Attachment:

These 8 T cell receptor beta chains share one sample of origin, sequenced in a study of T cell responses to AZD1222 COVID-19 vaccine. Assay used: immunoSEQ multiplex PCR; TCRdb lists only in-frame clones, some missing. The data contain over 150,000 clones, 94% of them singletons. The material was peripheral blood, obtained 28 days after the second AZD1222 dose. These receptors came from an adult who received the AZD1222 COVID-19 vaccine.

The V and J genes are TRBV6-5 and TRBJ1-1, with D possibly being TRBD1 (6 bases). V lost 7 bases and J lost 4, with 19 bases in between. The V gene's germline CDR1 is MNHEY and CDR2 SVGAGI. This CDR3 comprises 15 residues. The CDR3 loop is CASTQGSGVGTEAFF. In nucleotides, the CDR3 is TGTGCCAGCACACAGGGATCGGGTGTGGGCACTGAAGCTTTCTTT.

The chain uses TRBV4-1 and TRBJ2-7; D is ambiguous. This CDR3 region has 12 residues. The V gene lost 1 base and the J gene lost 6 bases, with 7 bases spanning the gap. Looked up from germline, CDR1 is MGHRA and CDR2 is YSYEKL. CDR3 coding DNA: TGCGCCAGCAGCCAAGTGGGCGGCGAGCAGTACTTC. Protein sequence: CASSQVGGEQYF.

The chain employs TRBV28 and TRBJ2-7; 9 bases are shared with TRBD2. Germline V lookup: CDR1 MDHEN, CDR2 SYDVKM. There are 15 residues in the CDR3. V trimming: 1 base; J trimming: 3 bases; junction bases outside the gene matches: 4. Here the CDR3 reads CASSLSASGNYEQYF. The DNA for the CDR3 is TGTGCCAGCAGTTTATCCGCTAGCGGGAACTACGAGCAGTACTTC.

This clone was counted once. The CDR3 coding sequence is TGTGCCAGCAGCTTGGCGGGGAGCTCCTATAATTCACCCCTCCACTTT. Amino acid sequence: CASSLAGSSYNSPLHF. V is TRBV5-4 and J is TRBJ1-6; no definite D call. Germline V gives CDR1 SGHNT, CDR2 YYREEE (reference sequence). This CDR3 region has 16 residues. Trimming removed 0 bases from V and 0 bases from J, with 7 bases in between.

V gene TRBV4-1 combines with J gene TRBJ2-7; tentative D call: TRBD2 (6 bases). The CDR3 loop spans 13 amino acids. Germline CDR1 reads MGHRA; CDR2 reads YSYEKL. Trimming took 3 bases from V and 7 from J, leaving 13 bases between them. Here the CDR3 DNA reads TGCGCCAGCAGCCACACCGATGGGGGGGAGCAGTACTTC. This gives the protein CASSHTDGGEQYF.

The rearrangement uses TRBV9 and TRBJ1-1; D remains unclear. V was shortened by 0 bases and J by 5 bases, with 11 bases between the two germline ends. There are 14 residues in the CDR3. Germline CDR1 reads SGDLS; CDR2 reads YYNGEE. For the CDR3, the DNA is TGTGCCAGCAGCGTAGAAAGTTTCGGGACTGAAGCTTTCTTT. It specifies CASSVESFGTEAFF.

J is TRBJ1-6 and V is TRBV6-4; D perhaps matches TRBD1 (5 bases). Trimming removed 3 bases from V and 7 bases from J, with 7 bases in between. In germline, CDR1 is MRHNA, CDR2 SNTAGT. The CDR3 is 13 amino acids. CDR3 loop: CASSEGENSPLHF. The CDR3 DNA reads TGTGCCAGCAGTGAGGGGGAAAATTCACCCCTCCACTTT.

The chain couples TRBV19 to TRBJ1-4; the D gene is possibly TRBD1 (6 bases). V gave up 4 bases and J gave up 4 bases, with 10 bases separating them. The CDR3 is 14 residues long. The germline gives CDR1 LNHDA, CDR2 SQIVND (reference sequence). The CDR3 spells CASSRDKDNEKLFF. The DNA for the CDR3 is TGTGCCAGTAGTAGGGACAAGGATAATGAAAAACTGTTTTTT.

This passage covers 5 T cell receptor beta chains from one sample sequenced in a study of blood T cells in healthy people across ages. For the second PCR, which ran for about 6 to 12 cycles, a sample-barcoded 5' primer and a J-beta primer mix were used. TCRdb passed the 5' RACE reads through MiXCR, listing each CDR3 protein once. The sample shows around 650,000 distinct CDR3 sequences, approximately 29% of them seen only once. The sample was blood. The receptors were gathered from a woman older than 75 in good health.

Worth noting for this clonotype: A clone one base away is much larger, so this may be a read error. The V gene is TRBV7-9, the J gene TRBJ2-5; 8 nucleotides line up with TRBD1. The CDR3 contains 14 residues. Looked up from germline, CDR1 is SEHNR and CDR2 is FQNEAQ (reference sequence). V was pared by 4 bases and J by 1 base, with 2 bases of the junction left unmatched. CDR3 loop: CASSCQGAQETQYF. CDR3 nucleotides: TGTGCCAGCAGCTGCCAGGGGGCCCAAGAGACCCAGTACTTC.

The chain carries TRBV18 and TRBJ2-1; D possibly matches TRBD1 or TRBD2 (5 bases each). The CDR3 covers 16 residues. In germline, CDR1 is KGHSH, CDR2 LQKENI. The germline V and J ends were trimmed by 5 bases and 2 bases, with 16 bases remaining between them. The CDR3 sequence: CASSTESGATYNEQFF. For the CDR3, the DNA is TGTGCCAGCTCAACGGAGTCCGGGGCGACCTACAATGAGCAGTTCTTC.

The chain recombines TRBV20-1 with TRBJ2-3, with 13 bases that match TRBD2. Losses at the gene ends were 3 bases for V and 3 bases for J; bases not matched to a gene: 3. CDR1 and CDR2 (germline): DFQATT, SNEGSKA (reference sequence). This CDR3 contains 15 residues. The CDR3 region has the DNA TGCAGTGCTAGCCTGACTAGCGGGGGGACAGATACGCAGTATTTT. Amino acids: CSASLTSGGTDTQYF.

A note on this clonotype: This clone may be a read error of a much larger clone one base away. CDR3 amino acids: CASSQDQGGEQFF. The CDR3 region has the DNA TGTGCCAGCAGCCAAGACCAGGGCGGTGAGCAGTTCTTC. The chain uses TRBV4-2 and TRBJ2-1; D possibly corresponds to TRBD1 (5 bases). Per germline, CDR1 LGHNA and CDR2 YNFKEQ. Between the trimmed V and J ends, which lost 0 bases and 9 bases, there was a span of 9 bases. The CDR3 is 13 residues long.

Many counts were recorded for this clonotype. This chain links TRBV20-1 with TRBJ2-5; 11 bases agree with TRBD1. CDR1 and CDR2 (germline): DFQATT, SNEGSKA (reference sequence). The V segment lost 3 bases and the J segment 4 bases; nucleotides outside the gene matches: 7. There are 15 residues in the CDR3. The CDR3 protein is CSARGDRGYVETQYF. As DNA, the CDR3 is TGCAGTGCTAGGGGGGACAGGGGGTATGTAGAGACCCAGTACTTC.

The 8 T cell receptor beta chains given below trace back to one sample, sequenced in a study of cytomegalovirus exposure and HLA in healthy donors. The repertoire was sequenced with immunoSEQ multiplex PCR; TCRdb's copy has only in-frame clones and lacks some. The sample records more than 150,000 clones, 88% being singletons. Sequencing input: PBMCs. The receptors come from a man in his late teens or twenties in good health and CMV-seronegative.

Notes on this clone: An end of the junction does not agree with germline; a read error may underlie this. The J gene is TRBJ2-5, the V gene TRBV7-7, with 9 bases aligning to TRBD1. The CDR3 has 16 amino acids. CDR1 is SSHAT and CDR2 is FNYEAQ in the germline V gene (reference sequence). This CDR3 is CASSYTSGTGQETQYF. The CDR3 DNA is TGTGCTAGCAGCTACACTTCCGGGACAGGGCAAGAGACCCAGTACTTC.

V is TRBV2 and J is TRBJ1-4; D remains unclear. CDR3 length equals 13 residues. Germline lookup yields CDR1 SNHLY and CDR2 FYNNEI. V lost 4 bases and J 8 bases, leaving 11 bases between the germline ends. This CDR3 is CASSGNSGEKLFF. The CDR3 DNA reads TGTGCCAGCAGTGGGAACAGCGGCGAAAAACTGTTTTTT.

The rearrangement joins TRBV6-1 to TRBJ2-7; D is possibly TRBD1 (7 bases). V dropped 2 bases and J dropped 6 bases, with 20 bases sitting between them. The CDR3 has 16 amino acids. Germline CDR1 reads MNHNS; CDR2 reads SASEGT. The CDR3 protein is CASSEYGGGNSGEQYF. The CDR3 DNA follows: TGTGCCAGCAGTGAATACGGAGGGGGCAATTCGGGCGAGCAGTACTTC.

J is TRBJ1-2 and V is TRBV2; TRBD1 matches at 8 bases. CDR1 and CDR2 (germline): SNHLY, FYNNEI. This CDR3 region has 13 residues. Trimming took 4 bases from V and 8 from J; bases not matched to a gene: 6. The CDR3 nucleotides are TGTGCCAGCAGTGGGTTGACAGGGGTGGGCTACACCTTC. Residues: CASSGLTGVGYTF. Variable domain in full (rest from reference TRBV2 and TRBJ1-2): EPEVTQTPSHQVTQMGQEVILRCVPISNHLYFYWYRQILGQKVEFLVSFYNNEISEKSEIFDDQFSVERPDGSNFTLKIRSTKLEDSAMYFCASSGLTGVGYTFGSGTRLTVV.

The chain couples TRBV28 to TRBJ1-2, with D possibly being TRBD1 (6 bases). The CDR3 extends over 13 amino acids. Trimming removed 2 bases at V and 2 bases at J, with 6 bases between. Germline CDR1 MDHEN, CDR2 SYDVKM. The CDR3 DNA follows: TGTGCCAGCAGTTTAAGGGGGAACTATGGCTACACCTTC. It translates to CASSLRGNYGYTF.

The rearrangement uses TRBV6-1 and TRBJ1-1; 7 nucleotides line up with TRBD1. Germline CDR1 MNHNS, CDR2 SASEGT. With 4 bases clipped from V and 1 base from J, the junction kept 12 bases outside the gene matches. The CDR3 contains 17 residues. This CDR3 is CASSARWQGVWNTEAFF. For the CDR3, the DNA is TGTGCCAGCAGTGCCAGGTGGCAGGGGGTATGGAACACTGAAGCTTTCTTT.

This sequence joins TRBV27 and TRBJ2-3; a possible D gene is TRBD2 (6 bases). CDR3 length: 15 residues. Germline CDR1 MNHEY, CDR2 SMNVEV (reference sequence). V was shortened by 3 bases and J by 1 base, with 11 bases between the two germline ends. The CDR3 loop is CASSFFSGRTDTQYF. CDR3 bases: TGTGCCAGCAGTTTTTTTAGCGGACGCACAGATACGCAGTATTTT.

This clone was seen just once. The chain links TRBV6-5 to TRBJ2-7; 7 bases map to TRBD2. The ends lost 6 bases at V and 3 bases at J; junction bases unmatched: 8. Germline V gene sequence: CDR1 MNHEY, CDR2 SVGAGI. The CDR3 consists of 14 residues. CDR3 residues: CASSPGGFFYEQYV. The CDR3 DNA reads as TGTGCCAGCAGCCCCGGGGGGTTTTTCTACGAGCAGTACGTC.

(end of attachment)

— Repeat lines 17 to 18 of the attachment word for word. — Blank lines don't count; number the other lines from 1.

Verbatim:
Notes on this clone: An end of the junction does not agree with germline; a read error may underlie this. The J gene is TRBJ2-5, the V gene TRBV7-7, with 9 bases aligning to TRBD1. The CDR3 has 16 amino acids. CDR1 is SSHAT and CDR2 is FNYEAQ in the germline V gene (reference sequence). This CDR3 is CASSYTSGTGQETQYF. The CDR3 DNA is TGTGCTAGCAGCTACACTTCCGGGACAGGGCAAGAGACCCAGTACTTC.

V is TRBV2 and J is TRBJ1-4; D remains unclear. CDR3 length equals 13 residues. Germline lookup yields CDR1 SNHLY and CDR2 FYNNEI. V lost 4 bases and J 8 bases, leaving 11 bases between the germline ends. This CDR3 is CASSGNSGEKLFF. The CDR3 DNA reads TGTGCCAGCAGTGGGAACAGCGGCGAAAAACTGTTTTTT.